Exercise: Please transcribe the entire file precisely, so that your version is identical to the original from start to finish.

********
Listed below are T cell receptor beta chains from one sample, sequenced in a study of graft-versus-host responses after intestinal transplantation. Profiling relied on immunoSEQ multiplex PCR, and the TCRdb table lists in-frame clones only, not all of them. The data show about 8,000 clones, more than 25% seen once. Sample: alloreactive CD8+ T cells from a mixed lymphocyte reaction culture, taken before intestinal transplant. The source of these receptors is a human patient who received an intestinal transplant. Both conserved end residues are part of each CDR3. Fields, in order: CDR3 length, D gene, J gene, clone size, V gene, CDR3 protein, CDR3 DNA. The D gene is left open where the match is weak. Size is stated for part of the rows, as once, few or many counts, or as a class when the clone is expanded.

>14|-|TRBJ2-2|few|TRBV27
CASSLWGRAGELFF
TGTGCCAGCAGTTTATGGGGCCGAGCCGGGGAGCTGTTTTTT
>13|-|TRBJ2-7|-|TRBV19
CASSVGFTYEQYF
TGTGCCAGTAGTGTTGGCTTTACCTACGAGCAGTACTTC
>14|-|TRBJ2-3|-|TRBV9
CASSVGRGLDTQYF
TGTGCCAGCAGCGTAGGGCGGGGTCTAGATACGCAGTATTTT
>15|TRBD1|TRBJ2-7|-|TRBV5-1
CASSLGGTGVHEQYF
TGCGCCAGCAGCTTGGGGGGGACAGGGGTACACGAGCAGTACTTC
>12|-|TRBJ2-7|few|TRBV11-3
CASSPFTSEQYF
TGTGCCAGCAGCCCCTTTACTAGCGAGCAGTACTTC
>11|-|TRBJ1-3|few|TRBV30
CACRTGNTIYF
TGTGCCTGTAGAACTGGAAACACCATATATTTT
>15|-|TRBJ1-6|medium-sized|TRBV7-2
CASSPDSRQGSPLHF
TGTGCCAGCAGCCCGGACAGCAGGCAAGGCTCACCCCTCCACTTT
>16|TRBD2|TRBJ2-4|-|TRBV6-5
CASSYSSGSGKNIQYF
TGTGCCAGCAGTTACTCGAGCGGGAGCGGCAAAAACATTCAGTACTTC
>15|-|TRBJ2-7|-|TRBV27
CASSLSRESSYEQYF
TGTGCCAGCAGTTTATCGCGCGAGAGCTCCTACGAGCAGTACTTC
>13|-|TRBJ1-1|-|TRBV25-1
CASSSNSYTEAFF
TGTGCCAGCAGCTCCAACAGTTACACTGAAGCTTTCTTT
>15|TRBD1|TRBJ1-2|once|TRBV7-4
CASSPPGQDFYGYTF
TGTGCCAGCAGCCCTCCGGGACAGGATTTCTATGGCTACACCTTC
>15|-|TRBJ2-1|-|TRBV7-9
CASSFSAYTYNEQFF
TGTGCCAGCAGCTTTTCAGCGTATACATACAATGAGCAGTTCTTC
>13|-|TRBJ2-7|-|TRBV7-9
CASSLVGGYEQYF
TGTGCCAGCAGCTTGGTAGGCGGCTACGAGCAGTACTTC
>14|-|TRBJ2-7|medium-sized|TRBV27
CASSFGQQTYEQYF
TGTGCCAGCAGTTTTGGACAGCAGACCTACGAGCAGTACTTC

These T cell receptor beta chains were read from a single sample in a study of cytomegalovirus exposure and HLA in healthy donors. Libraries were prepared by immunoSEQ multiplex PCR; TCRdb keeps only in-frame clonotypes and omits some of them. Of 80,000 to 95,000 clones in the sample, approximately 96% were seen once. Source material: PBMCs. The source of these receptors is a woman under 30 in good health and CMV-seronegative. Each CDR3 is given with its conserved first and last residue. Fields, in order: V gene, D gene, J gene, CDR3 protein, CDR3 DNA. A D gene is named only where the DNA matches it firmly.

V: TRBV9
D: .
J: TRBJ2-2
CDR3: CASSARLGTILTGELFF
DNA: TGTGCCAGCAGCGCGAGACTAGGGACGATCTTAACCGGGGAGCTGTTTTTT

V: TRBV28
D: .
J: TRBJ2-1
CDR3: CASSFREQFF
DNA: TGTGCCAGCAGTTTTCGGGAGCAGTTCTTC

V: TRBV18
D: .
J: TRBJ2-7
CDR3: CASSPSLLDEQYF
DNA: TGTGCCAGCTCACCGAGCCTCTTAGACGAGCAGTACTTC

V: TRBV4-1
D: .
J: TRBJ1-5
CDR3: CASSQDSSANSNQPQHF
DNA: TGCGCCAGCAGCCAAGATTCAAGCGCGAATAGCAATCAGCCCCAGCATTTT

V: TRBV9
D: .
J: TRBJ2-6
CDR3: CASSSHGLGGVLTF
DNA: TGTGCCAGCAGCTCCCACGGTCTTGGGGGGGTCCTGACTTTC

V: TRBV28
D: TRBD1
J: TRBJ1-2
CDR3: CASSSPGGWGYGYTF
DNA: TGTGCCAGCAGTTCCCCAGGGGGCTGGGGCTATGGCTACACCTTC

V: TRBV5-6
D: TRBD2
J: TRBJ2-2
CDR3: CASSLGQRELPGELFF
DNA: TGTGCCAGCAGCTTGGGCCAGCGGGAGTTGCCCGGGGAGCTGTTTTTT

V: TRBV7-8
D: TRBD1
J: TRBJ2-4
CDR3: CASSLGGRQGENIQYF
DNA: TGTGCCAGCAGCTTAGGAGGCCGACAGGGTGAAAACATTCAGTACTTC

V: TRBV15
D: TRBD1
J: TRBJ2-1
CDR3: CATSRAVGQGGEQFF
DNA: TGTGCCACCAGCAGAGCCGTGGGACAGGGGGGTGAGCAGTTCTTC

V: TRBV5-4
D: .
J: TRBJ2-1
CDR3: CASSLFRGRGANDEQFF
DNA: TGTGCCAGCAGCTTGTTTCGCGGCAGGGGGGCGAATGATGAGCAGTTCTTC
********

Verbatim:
Listed below are T cell receptor beta chains from one sample, sequenced in a study of graft-versus-host responses after intestinal transplantation. Profiling relied on immunoSEQ multiplex PCR, and the TCRdb table lists in-frame clones only, not all of them. The data show about 8,000 clones, more than 25% seen once. Sample: alloreactive CD8+ T cells from a mixed lymphocyte reaction culture, taken before intestinal transplant. The source of these receptors is a human patient who received an intestinal transplant. Both conserved end residues are part of each CDR3. Fields, in order: CDR3 length, D gene, J gene, clone size, V gene, CDR3 protein, CDR3 DNA. The D gene is left open where the match is weak. Size is stated for part of the rows, as once, few or many counts, or as a class when the clone is expanded.

>14|-|TRBJ2-2|few|TRBV27
CASSLWGRAGELFF
TGTGCCAGCAGTTTATGGGGCCGAGCCGGGGAGCTGTTTTTT
>13|-|TRBJ2-7|-|TRBV19
CASSVGFTYEQYF
TGTGCCAGTAGTGTTGGCTTTACCTACGAGCAGTACTTC
>14|-|TRBJ2-3|-|TRBV9
CASSVGRGLDTQYF
TGTGCCAGCAGCGTAGGGCGGGGTCTAGATACGCAGTATTTT
>15|TRBD1|TRBJ2-7|-|TRBV5-1
CASSLGGTGVHEQYF
TGCGCCAGCAGCTTGGGGGGGACAGGGGTACACGAGCAGTACTTC
>12|-|TRBJ2-7|few|TRBV11-3
CASSPFTSEQYF
TGTGCCAGCAGCCCCTTTACTAGCGAGCAGTACTTC
>11|-|TRBJ1-3|few|TRBV30
CACRTGNTIYF
TGTGCCTGTAGAACTGGAAACACCATATATTTT
>15|-|TRBJ1-6|medium-sized|TRBV7-2
CASSPDSRQGSPLHF
TGTGCCAGCAGCCCGGACAGCAGGCAAGGCTCACCCCTCCACTTT
>16|TRBD2|TRBJ2-4|-|TRBV6-5
CASSYSSGSGKNIQYF
TGTGCCAGCAGTTACTCGAGCGGGAGCGGCAAAAACATTCAGTACTTC
>15|-|TRBJ2-7|-|TRBV27
CASSLSRESSYEQYF
TGTGCCAGCAGTTTATCGCGCGAGAGCTCCTACGAGCAGTACTTC
>13|-|TRBJ1-1|-|TRBV25-1
CASSSNSYTEAFF
TGTGCCAGCAGCTCCAACAGTTACACTGAAGCTTTCTTT
>15|TRBD1|TRBJ1-2|once|TRBV7-4
CASSPPGQDFYGYTF
TGTGCCAGCAGCCCTCCGGGACAGGATTTCTATGGCTACACCTTC
>15|-|TRBJ2-1|-|TRBV7-9
CASSFSAYTYNEQFF
TGTGCCAGCAGCTTTTCAGCGTATACATACAATGAGCAGTTCTTC
>13|-|TRBJ2-7|-|TRBV7-9
CASSLVGGYEQYF
TGTGCCAGCAGCTTGGTAGGCGGCTACGAGCAGTACTTC
>14|-|TRBJ2-7|medium-sized|TRBV27
CASSFGQQTYEQYF
TGTGCCAGCAGTTTTGGACAGCAGACCTACGAGCAGTACTTC

These T cell receptor beta chains were read from a single sample in a study of cytomegalovirus exposure and HLA in healthy donors. Libraries were prepared by immunoSEQ multiplex PCR; TCRdb keeps only in-frame clonotypes and omits some of them. Of 80,000 to 95,000 clones in the sample, approximately 96% were seen once. Source material: PBMCs. The source of these receptors is a woman under 30 in good health and CMV-seronegative. Each CDR3 is given with its conserved first and last residue. Fields, in order: V gene, D gene, J gene, CDR3 protein, CDR3 DNA. A D gene is named only where the DNA matches it firmly.

V: TRBV9
D: .
J: TRBJ2-2
CDR3: CASSARLGTILTGELFF
DNA: TGTGCCAGCAGCGCGAGACTAGGGACGATCTTAACCGGGGAGCTGTTTTTT

V: TRBV28
D: .
J: TRBJ2-1
CDR3: CASSFREQFF
DNA: TGTGCCAGCAGTTTTCGGGAGCAGTTCTTC

V: TRBV18
D: .
J: TRBJ2-7
CDR3: CASSPSLLDEQYF
DNA: TGTGCCAGCTCACCGAGCCTCTTAGACGAGCAGTACTTC

V: TRBV4-1
D: .
J: TRBJ1-5
CDR3: CASSQDSSANSNQPQHF
DNA: TGCGCCAGCAGCCAAGATTCAAGCGCGAATAGCAATCAGCCCCAGCATTTT

V: TRBV9
D: .
J: TRBJ2-6
CDR3: CASSSHGLGGVLTF
DNA: TGTGCCAGCAGCTCCCACGGTCTTGGGGGGGTCCTGACTTTC

V: TRBV28
D: TRBD1
J: TRBJ1-2
CDR3: CASSSPGGWGYGYTF
DNA: TGTGCCAGCAGTTCCCCAGGGGGCTGGGGCTATGGCTACACCTTC

V: TRBV5-6
D: TRBD2
J: TRBJ2-2
CDR3: CASSLGQRELPGELFF
DNA: TGTGCCAGCAGCTTGGGCCAGCGGGAGTTGCCCGGGGAGCTGTTTTTT

V: TRBV7-8
D: TRBD1
J: TRBJ2-4
CDR3: CASSLGGRQGENIQYF
DNA: TGTGCCAGCAGCTTAGGAGGCCGACAGGGTGAAAACATTCAGTACTTC

V: TRBV15
D: TRBD1
J: TRBJ2-1
CDR3: CATSRAVGQGGEQFF
DNA: TGTGCCACCAGCAGAGCCGTGGGACAGGGGGGTGAGCAGTTCTTC

V: TRBV5-4
D: .
J: TRBJ2-1
CDR3: CASSLFRGRGANDEQFF
DNA: TGTGCCAGCAGCTTGTTTCGCGGCAGGGGGGCGAATGATGAGCAGTTCTTC